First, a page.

Posted by: Caregiver1 | 2008/07/02

What to do when children are like this?

Dear Doctor,
I work as a caregiver and this are getting very difficult. What would you do in these situations?

a) Your child (5) wants to play with her best friend, who is a neighbour. She has a cat and her friend's mother has an allergy, so she always has to put fresh clothes on when she visits her friend. Therefore there's always a box with clothes there that she can put on. She looks at her clothes in the box.
She: I don't want to wear any of these.
You: Why?...(she ignores your question)... Should I go home and bring you other things?
She: No, I want M (her friend) to lend me something. (she hasn't asked his mother if that is ok)
You: No, I can bring you some clothes.
She: No! M can lend me something.

b) You child wants to play with her neighbour. He opens the door and she asks him if he wants to play with her in her bedroom.
M: I was thinking of playing a computer game.
She: Yesterday you promised you'd play with me.
M: Yes, maybe later, but now I'd prefer to stay at home.
His mother says: 'I think we'd better play outside for a change.' She makes her two other kids L (3) and J (1) ready.
Your child: I don't want L to come with us. She must stay at home.
Her friend's mother: We are all going to play outside. I take care of her and she won't disturb you and M.
Your child: No, I don't want her to come with us. L, you are NOT coming with us.

The children are easily offended and shout at me and I get angry and sometimes it makes it hard to think of a way to solve the problems. I never shout at them or anything but my voice trembles and I guess they understand they get on my nerves. If they were my kids, I would know what to do. But my opinions and their parents' opinions are sometimes different, so sometimes when I would say no, they say yes. Somestimes I say no and then they ask their parents and they say yes, and then the children know what I say doesn't matter at all. But their parents say I should make them respect me. What should I do?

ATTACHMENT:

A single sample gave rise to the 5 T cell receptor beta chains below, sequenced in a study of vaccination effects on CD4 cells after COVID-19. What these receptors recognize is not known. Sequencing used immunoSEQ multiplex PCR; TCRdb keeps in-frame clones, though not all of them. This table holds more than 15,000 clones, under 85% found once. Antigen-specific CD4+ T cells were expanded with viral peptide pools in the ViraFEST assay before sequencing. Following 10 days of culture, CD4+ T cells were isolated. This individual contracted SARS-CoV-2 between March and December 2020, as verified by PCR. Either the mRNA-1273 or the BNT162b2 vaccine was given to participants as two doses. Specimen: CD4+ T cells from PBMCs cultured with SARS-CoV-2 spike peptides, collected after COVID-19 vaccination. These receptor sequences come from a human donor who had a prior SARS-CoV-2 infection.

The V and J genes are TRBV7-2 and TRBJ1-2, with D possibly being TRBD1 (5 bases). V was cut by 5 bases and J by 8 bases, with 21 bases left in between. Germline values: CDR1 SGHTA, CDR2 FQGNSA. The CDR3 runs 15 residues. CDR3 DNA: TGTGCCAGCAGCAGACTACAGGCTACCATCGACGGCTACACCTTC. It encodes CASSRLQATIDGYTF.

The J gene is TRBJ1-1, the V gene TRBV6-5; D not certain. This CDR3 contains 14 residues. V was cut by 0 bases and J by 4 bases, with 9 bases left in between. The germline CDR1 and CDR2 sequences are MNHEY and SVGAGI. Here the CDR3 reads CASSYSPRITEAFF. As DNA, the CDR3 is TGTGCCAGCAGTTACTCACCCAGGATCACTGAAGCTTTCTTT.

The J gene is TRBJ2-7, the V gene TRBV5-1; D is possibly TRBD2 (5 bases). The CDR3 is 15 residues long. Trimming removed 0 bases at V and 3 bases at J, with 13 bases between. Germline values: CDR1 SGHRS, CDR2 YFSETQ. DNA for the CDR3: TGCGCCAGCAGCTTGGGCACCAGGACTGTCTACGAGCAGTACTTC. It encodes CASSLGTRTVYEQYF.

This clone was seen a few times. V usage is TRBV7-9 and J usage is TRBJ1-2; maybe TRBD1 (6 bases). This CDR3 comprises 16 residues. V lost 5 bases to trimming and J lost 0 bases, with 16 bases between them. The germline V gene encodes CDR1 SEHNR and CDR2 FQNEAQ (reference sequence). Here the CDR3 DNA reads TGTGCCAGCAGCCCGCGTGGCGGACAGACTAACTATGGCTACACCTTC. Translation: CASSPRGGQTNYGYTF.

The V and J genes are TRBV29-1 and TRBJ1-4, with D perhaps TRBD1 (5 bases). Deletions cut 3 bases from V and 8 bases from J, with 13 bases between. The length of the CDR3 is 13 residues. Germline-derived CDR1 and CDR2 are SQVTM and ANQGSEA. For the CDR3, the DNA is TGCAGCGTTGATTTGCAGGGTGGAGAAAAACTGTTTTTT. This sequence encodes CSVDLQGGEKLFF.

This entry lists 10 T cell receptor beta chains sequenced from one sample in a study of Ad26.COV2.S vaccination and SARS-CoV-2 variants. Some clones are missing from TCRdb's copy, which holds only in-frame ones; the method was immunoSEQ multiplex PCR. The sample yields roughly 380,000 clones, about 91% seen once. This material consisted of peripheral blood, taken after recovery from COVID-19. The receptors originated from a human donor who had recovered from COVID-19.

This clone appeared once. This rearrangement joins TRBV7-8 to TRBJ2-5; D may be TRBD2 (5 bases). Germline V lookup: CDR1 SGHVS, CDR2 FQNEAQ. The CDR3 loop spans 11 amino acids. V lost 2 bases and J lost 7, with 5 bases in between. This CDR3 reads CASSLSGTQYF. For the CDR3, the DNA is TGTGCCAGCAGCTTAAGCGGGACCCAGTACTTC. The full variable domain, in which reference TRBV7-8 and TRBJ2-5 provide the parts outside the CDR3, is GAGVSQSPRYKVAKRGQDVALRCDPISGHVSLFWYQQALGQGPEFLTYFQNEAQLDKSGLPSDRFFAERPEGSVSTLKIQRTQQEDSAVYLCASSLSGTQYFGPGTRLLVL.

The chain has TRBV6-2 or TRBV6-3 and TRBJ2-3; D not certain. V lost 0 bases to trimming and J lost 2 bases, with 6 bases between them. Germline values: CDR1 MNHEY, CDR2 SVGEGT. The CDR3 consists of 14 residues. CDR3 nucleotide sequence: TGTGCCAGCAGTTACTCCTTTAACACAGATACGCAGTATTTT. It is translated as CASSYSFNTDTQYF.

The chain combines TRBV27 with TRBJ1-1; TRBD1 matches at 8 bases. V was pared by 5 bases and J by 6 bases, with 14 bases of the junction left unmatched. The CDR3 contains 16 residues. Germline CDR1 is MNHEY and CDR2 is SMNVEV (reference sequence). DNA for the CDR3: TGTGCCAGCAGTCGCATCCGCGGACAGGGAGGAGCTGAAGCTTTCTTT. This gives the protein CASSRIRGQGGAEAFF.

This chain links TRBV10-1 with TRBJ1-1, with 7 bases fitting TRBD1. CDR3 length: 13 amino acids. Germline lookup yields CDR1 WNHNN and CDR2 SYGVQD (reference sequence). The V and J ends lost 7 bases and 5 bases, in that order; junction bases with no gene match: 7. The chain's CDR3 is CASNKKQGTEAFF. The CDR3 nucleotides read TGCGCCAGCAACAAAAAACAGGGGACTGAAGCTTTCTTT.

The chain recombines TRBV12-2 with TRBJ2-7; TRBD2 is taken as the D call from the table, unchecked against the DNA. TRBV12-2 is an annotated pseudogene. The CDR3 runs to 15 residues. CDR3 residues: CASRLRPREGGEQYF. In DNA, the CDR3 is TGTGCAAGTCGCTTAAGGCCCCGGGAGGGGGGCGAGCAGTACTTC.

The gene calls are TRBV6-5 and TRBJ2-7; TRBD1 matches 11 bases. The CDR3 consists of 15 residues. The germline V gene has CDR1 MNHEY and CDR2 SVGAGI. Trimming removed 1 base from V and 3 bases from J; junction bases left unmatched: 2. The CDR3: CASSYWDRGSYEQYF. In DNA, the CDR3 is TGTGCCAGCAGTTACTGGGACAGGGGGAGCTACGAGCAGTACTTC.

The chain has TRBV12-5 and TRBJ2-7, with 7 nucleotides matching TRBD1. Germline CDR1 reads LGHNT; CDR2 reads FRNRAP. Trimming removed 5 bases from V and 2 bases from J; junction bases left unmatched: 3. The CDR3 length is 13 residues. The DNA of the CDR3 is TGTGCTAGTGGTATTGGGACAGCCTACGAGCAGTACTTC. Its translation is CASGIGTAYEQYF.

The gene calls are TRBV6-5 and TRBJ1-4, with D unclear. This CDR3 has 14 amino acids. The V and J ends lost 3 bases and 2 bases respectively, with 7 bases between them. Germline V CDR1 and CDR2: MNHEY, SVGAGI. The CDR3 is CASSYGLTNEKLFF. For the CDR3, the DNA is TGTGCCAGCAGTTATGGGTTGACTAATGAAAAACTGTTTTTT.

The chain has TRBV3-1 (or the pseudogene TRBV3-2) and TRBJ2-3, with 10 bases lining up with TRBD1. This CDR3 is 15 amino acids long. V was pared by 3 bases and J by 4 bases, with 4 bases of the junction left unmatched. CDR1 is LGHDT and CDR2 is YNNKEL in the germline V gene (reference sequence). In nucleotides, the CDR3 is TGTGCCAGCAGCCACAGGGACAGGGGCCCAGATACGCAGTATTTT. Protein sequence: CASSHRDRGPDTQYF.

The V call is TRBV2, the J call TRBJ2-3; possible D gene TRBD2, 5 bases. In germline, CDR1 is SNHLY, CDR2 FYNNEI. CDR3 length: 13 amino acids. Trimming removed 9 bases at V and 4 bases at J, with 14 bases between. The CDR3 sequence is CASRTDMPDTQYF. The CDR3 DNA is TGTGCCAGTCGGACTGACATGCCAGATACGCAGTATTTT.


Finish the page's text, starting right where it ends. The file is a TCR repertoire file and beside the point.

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Our expert says:
Expert ImageCyberShrink

Try posting this same question to the Parenting forum, too.
Have you asked the parents of the children you care for how they would like such situations to be handled ? It sounds as though the child at the centre of this is a spoiled little brat, and too used to always getting her own way, not accepting discipline or taking the wishes and needs of others into consideration.
Talk this over with the parents. If they expect you to make the children respect you, then they must agree to always back up your decisions and not to contradict you when the child(ren) appeal to them. Unless the PARENTS make the children see that your decisions and what you say while you are caring for them have the full force and backing of the parents, there is no way you can expect them to respect you. Talk together and form a common code for rules and discipline. And maybe when a novel problem arises, they should agree that your best decision at the time will be backed up by them both, and that you and them can then discuss any revision of the working rules, as needed.

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Our users say:
Posted by: Huh | 2008/07/02

Sorry, what??

Reply to Huh

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